I'm not sure about all the premises that the majority of scientists put out at various times, and I personally do not believe "the situation" is dire, but I do attempt to read a lot to understand what thoughts are out there, what the consensus is, what technology is being used, etc., so I can process what I do believe at the end of the day. I worry that many people who believe climate change is a myth do so out of political and moral reasoning, not any critical scientific thought. They look less at the science, more at the scientists. This often means that they argue from that standpoint, which is unfortunate.

P.S. - I think Al Gore is full of shit, too. He's always put politics first and changed his mind on matters to make the most of his career (see his positions on abortion in his early political career, versus the Clinton years, for example). I think of him as a politician, not a scientist, so I'm not sure he's ever going to be a good conversation starter between you and your friend. If I believe that, your friend undoubtedly believes that and much, much more that would be fueled by the fringe media he listens to.
posted by metalheart at 11:04 AM on November 17, 2009


First, there's probably almost no arguing with him, so be aware that this may lead to a falling out. That said, here's how I would respond to someone with his mindset:

he claimed that carbon taxation, especially in its current legislative form in Congress, is a secret tool to constrict all industry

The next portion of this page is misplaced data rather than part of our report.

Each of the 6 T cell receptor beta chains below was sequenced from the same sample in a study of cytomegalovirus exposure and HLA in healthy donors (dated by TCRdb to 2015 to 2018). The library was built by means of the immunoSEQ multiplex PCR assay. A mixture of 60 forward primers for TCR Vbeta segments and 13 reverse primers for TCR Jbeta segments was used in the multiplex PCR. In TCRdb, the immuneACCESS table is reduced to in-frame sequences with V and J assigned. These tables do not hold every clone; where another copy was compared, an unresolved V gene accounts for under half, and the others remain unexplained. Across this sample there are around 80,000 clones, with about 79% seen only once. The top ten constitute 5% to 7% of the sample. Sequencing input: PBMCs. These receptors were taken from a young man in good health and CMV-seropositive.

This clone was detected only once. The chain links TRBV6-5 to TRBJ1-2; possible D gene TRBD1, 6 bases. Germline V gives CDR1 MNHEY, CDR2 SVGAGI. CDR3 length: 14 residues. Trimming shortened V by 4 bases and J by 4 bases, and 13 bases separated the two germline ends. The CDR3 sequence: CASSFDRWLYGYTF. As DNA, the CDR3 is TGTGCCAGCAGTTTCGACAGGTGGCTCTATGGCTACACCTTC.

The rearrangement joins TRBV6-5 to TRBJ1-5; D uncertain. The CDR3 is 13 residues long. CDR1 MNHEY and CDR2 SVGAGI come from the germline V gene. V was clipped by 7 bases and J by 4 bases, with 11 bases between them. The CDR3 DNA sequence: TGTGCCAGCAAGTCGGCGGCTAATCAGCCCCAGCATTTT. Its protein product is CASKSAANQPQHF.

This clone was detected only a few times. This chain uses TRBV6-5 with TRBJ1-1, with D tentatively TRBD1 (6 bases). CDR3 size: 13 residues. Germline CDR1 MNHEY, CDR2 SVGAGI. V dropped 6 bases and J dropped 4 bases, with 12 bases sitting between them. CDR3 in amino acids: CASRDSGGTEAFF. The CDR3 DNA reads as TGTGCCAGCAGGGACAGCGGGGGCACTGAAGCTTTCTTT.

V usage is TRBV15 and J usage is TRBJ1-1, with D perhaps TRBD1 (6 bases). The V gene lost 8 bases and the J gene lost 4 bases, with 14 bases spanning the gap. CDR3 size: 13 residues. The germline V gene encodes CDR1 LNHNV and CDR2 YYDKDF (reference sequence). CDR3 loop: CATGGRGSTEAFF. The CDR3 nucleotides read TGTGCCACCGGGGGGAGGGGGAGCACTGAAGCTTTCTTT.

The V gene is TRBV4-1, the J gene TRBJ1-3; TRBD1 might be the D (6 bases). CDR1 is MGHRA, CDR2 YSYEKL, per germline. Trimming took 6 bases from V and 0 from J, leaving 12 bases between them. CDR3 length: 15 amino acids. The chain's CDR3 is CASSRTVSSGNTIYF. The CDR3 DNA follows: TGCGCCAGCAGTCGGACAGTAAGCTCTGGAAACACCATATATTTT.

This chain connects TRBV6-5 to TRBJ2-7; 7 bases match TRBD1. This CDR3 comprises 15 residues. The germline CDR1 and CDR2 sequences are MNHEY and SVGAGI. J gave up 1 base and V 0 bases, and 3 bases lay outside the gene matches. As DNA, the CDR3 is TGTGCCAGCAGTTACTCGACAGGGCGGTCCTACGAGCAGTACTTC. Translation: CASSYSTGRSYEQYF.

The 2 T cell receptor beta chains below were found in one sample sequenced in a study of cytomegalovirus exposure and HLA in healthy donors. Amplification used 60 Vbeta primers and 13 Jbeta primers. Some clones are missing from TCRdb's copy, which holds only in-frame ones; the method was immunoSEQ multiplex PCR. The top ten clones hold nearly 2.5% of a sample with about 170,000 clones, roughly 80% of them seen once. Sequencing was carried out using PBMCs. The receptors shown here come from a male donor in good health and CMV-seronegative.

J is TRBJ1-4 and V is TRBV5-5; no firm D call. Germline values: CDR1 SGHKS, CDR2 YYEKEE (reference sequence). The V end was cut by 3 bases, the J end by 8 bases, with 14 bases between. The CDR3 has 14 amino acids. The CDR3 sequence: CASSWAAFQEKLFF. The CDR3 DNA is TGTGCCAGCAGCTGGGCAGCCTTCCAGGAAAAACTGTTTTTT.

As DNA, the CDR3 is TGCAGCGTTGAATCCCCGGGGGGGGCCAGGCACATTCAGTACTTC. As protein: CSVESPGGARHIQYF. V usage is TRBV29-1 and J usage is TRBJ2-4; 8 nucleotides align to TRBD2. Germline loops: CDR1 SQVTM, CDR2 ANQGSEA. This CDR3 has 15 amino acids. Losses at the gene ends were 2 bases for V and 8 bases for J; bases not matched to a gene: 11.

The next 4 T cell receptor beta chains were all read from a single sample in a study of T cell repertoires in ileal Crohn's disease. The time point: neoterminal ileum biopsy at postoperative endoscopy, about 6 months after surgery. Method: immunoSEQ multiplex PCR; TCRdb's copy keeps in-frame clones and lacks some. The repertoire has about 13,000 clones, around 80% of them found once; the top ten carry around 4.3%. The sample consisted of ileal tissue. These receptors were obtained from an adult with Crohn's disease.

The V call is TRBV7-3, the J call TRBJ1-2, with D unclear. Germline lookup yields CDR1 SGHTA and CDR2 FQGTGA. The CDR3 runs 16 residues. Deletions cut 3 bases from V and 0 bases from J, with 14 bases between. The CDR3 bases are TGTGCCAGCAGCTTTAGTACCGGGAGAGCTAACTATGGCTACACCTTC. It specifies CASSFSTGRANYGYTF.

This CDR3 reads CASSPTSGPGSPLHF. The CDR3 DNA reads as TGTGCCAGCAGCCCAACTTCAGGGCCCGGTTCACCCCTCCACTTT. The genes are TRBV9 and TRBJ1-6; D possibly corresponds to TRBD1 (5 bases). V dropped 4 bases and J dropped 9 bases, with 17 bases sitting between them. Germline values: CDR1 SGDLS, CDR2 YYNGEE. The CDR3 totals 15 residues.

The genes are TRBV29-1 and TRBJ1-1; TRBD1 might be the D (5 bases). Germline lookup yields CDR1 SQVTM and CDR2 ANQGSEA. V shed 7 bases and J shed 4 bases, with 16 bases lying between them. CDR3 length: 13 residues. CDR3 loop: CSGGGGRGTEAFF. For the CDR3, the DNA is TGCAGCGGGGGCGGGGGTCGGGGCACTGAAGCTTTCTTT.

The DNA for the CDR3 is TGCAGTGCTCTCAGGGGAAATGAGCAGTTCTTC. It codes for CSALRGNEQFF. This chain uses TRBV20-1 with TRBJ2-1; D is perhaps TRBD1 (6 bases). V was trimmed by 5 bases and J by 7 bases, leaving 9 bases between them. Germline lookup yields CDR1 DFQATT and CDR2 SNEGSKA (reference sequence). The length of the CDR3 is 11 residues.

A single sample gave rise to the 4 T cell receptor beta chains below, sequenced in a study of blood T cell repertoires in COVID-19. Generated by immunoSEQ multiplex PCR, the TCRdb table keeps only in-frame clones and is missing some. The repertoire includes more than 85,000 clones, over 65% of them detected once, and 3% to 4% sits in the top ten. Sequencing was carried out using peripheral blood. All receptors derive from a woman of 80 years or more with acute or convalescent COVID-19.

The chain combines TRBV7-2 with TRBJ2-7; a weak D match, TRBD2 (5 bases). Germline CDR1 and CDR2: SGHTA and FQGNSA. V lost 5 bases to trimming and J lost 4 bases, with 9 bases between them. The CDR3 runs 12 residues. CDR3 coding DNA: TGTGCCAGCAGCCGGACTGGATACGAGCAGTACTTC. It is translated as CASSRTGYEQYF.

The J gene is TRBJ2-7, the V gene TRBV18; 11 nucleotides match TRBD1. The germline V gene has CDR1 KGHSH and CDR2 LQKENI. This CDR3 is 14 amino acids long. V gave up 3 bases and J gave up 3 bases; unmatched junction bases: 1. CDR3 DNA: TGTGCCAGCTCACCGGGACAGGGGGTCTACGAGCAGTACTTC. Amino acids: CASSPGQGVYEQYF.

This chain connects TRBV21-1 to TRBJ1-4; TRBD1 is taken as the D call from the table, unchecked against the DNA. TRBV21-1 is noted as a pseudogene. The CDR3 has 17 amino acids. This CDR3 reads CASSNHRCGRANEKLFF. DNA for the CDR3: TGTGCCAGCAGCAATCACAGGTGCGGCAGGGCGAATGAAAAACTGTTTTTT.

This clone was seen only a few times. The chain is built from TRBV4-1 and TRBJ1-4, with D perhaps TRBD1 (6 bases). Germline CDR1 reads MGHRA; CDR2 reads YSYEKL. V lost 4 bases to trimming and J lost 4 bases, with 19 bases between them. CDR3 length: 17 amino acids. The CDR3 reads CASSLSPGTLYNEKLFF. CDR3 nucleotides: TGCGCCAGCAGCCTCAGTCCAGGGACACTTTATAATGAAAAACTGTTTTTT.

Introduce him to the concept of an externality, particular a negative externality. Cap and trade, carbon taxation, and other such schemes are methods of putting the true cost of pollution on the polluter. Not taxing pollution gives polluting individuals and corporations a free ride, also known as corporate welfare.

Moreover, it will not constrict industry significantly. Instead, it will give businesses an incentive to be more efficient and pollute less, and the development and implementation of those more efficient methods of production will produce jobs and drive growth. Remind him that relying on externality-driven, artificially cheap means of production (e.g., strip mining, oil production, etc) constrict growth by deriving wealth not from the labor of workers or scientists but rather from the lazy development of pre-existing natural resources that spreads the true cost onto society in the form of pollution. See the resource curse for more.

To the extent that pollution is unavoidable, it is true that companies will raise prices to compensate. But prices will rise across the board, so no individual company will suffer. Implemented gradually, the result will be compensatory wage increases rather than price shocks.

Al Gore is just trying to profiteer for his private business

Then he should prefer direct carbon taxation to cap and trade. Most cap and trade schemes require a kind of stock exchange for pollution credits, complete with brokers. That is the putative source of Gore's profit. Under a direct taxation scheme there is no middleman: the government handles the whole thing.